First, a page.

Horace Pinhey 1817–1875

Hamnett Pinhey named his estate and imposing residence Horaceville after his eldest son who would inherit following the English gentry tradition. The general custom of rural farmers was to give the home farm to the youngest son, who had the least time to wait until the parents retired.

Black-and-white Topley Studio photo portrait (#18604) of elderly bearded Horace Pinhey in 1874, the year before his death, LAC collection
Horace Pinhey, eldest son of Hamnett Kirkes Pinhey, for whom the “Horaceville” estate was named, 1874 (LAC, Topley 18604)

Horace Pinhey was born in London in 1817 and immigrated with his parents in 1821. Remembering bouts of seasickness in coming to Canada, he refused to attend his father’s boarding school in England. Instead, he spent eighteen months at Upper Canada College in Toronto.

A rather shy homebody, he avoided holding any government position, apart from becoming an officer in the county militia and one appointment as a magistrate. In 1847 Horace married Catherine (Kate) Tydd Greene (1822-1899), one of three immigrant sisters from an Irish gentry family in General Arthur Lloyd’s social circle.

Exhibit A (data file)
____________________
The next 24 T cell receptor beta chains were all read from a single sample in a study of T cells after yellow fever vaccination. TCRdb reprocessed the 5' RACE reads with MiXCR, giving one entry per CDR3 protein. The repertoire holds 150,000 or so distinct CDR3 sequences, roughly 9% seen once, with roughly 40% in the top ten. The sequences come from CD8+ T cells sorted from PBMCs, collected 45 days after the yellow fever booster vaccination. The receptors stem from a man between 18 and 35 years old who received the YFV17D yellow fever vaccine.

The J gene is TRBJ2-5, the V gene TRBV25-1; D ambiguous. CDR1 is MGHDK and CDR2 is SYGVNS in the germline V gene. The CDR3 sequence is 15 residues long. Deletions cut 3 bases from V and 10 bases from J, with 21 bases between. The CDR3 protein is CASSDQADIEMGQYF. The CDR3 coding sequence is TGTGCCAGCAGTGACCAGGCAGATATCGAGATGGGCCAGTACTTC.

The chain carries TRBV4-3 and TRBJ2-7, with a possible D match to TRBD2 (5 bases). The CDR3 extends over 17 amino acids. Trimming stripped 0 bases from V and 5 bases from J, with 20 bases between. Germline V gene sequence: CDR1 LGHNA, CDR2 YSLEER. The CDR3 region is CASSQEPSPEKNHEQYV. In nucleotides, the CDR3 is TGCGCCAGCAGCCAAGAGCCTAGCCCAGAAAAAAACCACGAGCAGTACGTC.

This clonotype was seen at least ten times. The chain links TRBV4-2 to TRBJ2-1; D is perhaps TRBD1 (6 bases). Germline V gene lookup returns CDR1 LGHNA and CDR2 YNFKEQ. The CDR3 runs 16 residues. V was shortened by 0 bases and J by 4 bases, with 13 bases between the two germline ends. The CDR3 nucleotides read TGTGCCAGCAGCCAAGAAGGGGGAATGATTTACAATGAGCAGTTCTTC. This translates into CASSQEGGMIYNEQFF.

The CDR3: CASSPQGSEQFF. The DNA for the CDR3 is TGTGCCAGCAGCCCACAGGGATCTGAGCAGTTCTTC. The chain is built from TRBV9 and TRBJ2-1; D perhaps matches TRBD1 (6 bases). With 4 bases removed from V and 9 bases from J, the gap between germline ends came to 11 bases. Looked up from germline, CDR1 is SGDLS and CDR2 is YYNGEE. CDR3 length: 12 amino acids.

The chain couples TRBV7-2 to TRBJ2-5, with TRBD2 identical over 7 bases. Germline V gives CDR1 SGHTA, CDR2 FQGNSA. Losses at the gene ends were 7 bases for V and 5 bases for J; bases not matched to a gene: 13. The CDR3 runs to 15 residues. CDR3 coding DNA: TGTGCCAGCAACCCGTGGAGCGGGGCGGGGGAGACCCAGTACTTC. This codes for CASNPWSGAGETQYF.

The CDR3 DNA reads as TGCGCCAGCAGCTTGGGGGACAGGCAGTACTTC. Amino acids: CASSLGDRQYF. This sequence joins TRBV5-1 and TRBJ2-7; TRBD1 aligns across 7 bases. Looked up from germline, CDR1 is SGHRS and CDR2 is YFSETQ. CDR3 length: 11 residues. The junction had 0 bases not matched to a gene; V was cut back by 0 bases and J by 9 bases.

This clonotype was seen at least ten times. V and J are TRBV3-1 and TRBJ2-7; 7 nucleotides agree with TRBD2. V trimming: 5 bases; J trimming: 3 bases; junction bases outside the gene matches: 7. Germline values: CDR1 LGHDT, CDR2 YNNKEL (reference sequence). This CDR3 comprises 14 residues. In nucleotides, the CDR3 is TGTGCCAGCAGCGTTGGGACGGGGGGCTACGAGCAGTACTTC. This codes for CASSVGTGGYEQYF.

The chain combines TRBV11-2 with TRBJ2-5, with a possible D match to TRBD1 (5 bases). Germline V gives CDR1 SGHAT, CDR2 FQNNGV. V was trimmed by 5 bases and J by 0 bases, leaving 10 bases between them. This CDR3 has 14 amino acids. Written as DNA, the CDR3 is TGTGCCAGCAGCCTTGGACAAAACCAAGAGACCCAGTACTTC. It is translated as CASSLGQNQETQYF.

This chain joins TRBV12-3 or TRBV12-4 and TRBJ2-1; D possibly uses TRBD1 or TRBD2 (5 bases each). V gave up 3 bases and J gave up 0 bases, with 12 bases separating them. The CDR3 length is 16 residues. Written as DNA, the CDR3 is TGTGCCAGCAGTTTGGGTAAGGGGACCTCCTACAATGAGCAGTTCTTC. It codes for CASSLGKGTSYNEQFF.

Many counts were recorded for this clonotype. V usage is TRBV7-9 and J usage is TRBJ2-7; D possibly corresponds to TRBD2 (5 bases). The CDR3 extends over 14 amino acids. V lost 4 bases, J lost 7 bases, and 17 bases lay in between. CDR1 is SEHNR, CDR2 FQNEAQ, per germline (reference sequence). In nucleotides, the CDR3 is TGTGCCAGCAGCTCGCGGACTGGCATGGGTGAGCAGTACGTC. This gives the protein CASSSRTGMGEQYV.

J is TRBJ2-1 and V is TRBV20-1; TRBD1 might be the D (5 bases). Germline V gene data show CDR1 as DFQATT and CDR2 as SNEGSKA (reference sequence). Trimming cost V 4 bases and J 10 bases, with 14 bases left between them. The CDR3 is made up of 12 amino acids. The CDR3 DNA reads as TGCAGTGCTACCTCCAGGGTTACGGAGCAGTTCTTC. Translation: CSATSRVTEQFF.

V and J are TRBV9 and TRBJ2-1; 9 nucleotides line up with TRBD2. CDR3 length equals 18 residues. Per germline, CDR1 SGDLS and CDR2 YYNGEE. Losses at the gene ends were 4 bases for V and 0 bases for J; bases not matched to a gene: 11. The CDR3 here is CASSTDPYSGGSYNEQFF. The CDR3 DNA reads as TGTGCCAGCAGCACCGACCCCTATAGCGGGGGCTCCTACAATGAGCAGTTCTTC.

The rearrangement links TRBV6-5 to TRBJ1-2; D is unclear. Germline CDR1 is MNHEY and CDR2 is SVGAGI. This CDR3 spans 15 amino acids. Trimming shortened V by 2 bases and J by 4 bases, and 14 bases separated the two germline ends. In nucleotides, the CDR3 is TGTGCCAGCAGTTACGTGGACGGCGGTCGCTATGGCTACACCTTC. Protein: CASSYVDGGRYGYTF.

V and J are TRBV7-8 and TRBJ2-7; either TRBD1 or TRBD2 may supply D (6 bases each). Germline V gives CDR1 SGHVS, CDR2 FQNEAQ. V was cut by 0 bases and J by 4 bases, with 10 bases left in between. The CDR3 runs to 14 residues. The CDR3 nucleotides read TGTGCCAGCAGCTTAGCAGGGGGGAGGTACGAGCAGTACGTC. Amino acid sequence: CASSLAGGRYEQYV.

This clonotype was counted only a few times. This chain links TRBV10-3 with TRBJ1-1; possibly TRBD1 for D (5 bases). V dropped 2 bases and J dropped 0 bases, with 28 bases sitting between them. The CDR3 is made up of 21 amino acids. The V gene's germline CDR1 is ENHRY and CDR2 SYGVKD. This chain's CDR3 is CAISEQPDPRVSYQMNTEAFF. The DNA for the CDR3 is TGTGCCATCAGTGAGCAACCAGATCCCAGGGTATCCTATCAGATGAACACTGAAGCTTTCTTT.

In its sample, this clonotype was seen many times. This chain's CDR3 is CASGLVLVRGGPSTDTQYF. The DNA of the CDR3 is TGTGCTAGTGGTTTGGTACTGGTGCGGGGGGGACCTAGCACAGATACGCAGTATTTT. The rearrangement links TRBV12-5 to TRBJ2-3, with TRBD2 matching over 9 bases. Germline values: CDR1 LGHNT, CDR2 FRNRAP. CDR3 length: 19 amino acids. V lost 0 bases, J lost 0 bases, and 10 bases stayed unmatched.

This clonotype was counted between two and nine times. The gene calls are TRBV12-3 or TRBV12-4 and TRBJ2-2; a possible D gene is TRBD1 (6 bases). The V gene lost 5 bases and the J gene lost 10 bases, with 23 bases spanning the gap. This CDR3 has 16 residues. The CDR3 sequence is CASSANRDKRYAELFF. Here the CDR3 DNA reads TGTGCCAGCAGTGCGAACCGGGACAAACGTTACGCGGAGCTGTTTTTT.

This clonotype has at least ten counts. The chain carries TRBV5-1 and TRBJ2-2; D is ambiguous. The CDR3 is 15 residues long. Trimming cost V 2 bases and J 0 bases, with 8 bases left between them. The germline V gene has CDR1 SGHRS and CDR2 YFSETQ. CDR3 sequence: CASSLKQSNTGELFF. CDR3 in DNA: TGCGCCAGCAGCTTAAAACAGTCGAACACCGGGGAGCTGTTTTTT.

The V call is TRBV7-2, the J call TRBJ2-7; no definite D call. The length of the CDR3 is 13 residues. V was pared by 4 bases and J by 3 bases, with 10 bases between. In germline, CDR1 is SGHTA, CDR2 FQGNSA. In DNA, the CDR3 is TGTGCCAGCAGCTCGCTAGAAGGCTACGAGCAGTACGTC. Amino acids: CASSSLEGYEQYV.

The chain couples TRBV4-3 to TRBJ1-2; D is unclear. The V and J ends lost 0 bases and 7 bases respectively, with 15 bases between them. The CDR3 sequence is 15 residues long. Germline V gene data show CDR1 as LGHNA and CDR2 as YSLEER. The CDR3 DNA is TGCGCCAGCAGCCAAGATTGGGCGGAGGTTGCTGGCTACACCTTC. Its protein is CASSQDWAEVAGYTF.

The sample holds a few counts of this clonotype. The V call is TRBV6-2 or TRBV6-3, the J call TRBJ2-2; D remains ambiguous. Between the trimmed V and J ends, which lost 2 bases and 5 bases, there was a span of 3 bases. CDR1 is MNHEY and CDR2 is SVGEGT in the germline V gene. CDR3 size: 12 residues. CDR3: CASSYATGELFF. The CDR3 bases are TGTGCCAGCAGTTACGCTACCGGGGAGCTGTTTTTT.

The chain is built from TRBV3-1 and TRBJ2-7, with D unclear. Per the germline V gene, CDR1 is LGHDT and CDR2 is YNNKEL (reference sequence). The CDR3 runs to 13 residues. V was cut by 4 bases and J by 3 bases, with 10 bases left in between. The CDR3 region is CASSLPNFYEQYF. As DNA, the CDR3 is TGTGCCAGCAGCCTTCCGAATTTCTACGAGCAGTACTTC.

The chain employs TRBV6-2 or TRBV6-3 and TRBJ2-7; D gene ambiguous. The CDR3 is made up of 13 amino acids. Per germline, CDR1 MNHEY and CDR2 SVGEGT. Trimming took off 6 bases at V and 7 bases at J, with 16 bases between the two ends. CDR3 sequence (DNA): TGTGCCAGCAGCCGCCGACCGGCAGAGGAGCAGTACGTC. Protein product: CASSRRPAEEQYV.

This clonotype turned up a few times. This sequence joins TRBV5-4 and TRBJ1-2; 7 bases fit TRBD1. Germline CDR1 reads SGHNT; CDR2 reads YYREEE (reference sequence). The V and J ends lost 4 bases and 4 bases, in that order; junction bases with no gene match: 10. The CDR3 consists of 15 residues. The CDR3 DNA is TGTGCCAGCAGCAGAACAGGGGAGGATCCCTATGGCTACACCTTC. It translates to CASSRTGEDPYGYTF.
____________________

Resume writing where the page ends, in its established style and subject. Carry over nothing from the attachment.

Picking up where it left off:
Catherine Tydd (Greene) Pinhey, wife of Horace, and daughter Kate, age 5, ca. 1866 (E. Spencer, Bytown, C.W. PPF Heydon papers 2020, env. P37)

The young family took up residence in the original clapboarded-log wing along with the stone kitchen. Horace took over operation of the farm and started his own series of diaries and accounts in 1848, while his father devoted his time to work with the colony’s Legislative Council. A digitized version of this diary is available elsewhere on this website.

Following a five month illness, Horace died at the age of 58 in 1875 at the Ottawa residence of his sister Mary Anne and her husband Dr Hamnett Hill. His eldest son Hamnett Kirkes Pinhey II married and took over the farm in 1877. Horace’s widow Kate moved into Ottawa with her remaining children.